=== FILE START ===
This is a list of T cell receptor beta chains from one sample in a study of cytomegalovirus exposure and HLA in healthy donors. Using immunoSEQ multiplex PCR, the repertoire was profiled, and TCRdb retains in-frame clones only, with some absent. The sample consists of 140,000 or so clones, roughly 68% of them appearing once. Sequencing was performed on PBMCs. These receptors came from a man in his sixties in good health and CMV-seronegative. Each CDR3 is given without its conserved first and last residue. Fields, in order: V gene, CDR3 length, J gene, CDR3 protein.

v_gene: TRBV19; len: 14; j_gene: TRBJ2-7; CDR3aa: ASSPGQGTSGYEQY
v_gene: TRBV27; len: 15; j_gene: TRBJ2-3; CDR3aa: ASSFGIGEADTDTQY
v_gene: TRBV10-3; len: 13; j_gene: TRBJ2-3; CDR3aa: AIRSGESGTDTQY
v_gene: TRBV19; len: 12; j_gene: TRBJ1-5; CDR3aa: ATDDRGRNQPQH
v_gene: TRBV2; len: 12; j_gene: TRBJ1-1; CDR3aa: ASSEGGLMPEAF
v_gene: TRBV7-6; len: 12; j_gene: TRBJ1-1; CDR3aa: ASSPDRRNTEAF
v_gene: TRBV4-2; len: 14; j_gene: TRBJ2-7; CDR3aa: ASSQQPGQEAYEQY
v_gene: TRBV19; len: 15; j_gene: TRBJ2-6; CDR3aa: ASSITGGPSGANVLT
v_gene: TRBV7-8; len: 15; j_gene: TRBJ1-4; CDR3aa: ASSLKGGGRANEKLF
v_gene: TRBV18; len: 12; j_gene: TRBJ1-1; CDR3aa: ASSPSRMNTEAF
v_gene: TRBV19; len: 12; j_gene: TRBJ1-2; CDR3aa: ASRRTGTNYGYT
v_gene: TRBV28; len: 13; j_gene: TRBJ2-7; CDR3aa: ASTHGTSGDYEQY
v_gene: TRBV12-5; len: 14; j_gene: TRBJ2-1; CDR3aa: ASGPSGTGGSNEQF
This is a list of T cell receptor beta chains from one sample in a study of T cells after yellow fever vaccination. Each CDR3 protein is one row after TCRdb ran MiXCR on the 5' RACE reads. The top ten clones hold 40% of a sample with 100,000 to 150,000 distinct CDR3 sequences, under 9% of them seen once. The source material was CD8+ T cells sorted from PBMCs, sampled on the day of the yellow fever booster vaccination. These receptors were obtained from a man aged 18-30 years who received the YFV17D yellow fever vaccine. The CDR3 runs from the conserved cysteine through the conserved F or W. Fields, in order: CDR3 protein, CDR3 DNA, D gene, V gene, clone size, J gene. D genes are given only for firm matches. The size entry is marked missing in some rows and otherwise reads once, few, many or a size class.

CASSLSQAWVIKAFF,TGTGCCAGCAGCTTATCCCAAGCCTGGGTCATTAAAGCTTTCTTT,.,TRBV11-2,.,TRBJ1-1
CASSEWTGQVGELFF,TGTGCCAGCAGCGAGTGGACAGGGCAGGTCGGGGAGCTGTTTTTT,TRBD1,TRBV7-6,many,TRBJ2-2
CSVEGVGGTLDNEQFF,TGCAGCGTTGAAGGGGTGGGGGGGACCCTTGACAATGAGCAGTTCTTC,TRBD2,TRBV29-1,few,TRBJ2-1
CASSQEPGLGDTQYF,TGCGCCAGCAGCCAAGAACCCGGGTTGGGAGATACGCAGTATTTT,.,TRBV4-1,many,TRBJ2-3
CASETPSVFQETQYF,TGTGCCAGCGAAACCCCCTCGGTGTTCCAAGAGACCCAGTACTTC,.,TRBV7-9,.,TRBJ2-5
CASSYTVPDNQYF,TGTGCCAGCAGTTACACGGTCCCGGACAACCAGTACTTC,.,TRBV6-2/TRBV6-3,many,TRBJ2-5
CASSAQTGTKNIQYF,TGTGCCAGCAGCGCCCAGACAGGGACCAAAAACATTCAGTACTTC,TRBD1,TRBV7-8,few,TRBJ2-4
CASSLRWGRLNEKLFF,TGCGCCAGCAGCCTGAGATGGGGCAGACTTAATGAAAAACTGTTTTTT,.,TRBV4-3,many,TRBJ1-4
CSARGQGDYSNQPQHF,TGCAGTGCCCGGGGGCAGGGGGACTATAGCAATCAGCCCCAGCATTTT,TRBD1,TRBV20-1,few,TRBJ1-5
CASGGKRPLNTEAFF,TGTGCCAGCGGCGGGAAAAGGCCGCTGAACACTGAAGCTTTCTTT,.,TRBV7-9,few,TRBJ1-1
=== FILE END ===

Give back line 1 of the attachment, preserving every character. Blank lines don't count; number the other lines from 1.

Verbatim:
This is a list of T cell receptor beta chains from one sample in a study of cytomegalovirus exposure and HLA in healthy donors. Using immunoSEQ multiplex PCR, the repertoire was profiled, and TCRdb retains in-frame clones only, with some absent. The sample consists of 140,000 or so clones, roughly 68% of them appearing once. Sequencing was performed on PBMCs. These receptors came from a man in his sixties in good health and CMV-seronegative. Each CDR3 is given without its conserved first and last residue. Fields, in order: V gene, CDR3 length, J gene, CDR3 protein.